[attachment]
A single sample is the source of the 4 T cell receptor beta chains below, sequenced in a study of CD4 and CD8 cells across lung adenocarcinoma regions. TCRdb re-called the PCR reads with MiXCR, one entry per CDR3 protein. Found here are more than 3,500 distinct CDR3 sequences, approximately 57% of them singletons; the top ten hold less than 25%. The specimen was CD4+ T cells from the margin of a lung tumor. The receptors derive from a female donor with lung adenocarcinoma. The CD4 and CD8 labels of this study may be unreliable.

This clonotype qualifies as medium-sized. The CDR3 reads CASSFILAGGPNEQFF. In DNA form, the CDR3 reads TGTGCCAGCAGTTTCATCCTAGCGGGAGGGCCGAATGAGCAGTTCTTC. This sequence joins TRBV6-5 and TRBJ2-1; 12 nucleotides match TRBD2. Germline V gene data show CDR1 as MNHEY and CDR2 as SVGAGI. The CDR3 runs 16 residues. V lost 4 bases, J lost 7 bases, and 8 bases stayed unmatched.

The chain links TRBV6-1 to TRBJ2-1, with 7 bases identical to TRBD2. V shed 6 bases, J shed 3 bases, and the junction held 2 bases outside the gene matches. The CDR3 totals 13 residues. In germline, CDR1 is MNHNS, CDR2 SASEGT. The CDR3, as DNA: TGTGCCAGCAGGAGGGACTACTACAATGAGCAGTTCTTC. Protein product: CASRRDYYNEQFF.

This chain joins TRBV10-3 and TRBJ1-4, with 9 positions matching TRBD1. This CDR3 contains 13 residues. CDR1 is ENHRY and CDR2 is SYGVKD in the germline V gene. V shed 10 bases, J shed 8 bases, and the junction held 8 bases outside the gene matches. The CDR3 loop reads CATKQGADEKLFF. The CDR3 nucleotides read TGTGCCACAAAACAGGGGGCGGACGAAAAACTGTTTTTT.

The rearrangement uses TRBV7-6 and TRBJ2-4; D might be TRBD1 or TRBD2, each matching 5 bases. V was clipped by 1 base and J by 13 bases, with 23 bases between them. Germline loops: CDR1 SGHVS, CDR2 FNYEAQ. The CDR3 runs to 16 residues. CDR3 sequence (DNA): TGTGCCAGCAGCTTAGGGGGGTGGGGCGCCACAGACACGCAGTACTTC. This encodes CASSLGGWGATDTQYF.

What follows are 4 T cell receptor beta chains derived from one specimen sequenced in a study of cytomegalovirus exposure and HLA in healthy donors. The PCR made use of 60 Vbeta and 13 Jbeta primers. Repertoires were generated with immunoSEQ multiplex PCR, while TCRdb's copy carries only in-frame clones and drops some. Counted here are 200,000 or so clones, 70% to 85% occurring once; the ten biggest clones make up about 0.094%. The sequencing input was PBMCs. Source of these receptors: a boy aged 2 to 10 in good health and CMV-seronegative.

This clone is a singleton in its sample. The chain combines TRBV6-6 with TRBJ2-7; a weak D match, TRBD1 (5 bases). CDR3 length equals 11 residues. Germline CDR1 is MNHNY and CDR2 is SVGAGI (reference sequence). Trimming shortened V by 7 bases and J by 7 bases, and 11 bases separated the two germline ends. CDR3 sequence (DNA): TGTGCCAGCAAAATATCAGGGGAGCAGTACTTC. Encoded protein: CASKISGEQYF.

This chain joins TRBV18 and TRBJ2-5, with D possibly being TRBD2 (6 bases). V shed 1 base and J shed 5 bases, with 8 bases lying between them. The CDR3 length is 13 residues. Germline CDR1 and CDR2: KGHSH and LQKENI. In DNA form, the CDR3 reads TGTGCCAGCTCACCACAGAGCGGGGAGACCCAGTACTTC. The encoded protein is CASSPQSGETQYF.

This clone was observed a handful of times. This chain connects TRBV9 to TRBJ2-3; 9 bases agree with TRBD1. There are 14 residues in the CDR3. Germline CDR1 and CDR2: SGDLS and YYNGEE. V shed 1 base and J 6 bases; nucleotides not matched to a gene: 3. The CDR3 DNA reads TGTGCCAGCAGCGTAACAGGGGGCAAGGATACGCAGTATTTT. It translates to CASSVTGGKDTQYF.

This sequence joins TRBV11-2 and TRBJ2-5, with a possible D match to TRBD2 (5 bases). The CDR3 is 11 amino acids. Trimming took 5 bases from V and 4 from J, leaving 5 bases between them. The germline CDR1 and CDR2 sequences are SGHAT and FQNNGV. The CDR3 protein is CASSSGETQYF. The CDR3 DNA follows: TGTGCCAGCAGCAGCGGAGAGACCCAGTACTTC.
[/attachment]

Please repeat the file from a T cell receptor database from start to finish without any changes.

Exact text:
A single sample is the source of the 4 T cell receptor beta chains below, sequenced in a study of CD4 and CD8 cells across lung adenocarcinoma regions. TCRdb re-called the PCR reads with MiXCR, one entry per CDR3 protein. Found here are more than 3,500 distinct CDR3 sequences, approximately 57% of them singletons; the top ten hold less than 25%. The specimen was CD4+ T cells from the margin of a lung tumor. The receptors derive from a female donor with lung adenocarcinoma. The CD4 and CD8 labels of this study may be unreliable.

This clonotype qualifies as medium-sized. The CDR3 reads CASSFILAGGPNEQFF. In DNA form, the CDR3 reads TGTGCCAGCAGTTTCATCCTAGCGGGAGGGCCGAATGAGCAGTTCTTC. This sequence joins TRBV6-5 and TRBJ2-1; 12 nucleotides match TRBD2. Germline V gene data show CDR1 as MNHEY and CDR2 as SVGAGI. The CDR3 runs 16 residues. V lost 4 bases, J lost 7 bases, and 8 bases stayed unmatched.

The chain links TRBV6-1 to TRBJ2-1, with 7 bases identical to TRBD2. V shed 6 bases, J shed 3 bases, and the junction held 2 bases outside the gene matches. The CDR3 totals 13 residues. In germline, CDR1 is MNHNS, CDR2 SASEGT. The CDR3, as DNA: TGTGCCAGCAGGAGGGACTACTACAATGAGCAGTTCTTC. Protein product: CASRRDYYNEQFF.

This chain joins TRBV10-3 and TRBJ1-4, with 9 positions matching TRBD1. This CDR3 contains 13 residues. CDR1 is ENHRY and CDR2 is SYGVKD in the germline V gene. V shed 10 bases, J shed 8 bases, and the junction held 8 bases outside the gene matches. The CDR3 loop reads CATKQGADEKLFF. The CDR3 nucleotides read TGTGCCACAAAACAGGGGGCGGACGAAAAACTGTTTTTT.

The rearrangement uses TRBV7-6 and TRBJ2-4; D might be TRBD1 or TRBD2, each matching 5 bases. V was clipped by 1 base and J by 13 bases, with 23 bases between them. Germline loops: CDR1 SGHVS, CDR2 FNYEAQ. The CDR3 runs to 16 residues. CDR3 sequence (DNA): TGTGCCAGCAGCTTAGGGGGGTGGGGCGCCACAGACACGCAGTACTTC. This encodes CASSLGGWGATDTQYF.

What follows are 4 T cell receptor beta chains derived from one specimen sequenced in a study of cytomegalovirus exposure and HLA in healthy donors. The PCR made use of 60 Vbeta and 13 Jbeta primers. Repertoires were generated with immunoSEQ multiplex PCR, while TCRdb's copy carries only in-frame clones and drops some. Counted here are 200,000 or so clones, 70% to 85% occurring once; the ten biggest clones make up about 0.094%. The sequencing input was PBMCs. Source of these receptors: a boy aged 2 to 10 in good health and CMV-seronegative.

This clone is a singleton in its sample. The chain combines TRBV6-6 with TRBJ2-7; a weak D match, TRBD1 (5 bases). CDR3 length equals 11 residues. Germline CDR1 is MNHNY and CDR2 is SVGAGI (reference sequence). Trimming shortened V by 7 bases and J by 7 bases, and 11 bases separated the two germline ends. CDR3 sequence (DNA): TGTGCCAGCAAAATATCAGGGGAGCAGTACTTC. Encoded protein: CASKISGEQYF.

This chain joins TRBV18 and TRBJ2-5, with D possibly being TRBD2 (6 bases). V shed 1 base and J shed 5 bases, with 8 bases lying between them. The CDR3 length is 13 residues. Germline CDR1 and CDR2: KGHSH and LQKENI. In DNA form, the CDR3 reads TGTGCCAGCTCACCACAGAGCGGGGAGACCCAGTACTTC. The encoded protein is CASSPQSGETQYF.

This clone was observed a handful of times. This chain connects TRBV9 to TRBJ2-3; 9 bases agree with TRBD1. There are 14 residues in the CDR3. Germline CDR1 and CDR2: SGDLS and YYNGEE. V shed 1 base and J 6 bases; nucleotides not matched to a gene: 3. The CDR3 DNA reads TGTGCCAGCAGCGTAACAGGGGGCAAGGATACGCAGTATTTT. It translates to CASSVTGGKDTQYF.

This sequence joins TRBV11-2 and TRBJ2-5, with a possible D match to TRBD2 (5 bases). The CDR3 is 11 amino acids. Trimming took 5 bases from V and 4 from J, leaving 5 bases between them. The germline CDR1 and CDR2 sequences are SGHAT and FQNNGV. The CDR3 protein is CASSSGETQYF. The CDR3 DNA follows: TGTGCCAGCAGCAGCGGAGAGACCCAGTACTTC.